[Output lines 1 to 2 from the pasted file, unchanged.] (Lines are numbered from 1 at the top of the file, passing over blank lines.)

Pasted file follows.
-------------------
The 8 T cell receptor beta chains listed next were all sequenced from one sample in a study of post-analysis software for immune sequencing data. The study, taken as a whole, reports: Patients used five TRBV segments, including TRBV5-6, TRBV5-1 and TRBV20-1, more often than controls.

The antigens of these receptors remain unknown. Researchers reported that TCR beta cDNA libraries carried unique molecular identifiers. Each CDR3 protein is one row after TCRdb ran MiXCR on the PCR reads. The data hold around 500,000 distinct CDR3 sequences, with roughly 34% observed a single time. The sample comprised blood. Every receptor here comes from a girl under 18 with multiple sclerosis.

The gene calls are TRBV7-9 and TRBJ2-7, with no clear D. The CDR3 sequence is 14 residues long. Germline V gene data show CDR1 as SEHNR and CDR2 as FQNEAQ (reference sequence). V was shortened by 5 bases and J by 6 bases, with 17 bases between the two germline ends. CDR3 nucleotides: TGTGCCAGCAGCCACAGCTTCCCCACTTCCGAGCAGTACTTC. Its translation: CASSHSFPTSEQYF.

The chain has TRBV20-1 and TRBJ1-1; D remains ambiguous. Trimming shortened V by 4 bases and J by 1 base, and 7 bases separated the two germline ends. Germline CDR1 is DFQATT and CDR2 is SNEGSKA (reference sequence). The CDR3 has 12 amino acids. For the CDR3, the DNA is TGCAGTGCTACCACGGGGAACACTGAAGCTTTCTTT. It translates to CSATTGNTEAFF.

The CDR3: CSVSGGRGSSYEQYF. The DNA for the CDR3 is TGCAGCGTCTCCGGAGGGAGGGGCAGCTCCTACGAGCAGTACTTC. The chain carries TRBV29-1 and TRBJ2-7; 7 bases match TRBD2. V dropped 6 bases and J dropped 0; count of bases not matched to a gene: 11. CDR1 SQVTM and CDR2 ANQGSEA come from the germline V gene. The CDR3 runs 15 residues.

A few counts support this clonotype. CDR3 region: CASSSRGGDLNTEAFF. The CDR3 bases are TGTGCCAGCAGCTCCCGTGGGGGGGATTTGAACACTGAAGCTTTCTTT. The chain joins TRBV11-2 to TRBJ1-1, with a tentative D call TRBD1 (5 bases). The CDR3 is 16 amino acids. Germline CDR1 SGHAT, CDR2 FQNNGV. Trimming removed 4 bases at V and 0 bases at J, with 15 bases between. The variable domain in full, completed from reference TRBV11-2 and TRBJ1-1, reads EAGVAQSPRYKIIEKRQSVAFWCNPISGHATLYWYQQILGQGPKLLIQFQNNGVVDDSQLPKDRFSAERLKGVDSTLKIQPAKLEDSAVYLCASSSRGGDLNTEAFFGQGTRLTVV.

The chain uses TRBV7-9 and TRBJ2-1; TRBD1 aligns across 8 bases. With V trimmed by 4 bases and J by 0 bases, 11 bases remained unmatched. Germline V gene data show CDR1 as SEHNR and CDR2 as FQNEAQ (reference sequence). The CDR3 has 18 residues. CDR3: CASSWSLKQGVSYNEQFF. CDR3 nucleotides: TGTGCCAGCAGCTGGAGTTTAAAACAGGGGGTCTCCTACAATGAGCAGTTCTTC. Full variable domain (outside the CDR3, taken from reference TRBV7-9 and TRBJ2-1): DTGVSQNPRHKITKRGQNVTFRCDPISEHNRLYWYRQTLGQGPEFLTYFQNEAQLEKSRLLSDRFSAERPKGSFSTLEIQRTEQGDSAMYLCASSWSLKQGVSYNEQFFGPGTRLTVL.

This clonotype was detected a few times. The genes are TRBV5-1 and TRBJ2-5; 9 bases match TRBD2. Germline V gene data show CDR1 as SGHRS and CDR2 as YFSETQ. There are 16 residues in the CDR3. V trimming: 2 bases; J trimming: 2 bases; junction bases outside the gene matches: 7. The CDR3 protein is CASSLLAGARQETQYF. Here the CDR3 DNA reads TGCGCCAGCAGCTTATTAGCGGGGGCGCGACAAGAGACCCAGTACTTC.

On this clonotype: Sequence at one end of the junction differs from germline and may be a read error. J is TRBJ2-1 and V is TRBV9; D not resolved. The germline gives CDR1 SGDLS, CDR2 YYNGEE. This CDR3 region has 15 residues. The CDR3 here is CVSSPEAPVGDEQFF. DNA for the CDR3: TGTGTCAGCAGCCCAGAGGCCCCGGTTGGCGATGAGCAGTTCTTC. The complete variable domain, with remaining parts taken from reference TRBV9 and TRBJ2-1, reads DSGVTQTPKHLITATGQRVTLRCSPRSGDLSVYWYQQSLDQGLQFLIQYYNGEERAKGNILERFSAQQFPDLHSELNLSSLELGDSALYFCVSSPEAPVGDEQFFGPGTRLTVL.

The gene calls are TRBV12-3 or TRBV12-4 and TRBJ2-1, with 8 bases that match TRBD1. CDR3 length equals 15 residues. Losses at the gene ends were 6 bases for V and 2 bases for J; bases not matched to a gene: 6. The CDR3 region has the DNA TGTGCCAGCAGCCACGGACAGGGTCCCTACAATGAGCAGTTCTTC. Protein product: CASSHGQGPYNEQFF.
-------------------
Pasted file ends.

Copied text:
The 8 T cell receptor beta chains listed next were all sequenced from one sample in a study of post-analysis software for immune sequencing data. The study, taken as a whole, reports: Patients used five TRBV segments, including TRBV5-6, TRBV5-1 and TRBV20-1, more often than controls.

The antigens of these receptors remain unknown. Researchers reported that TCR beta cDNA libraries carried unique molecular identifiers. Each CDR3 protein is one row after TCRdb ran MiXCR on the PCR reads. The data hold around 500,000 distinct CDR3 sequences, with roughly 34% observed a single time. The sample comprised blood. Every receptor here comes from a girl under 18 with multiple sclerosis.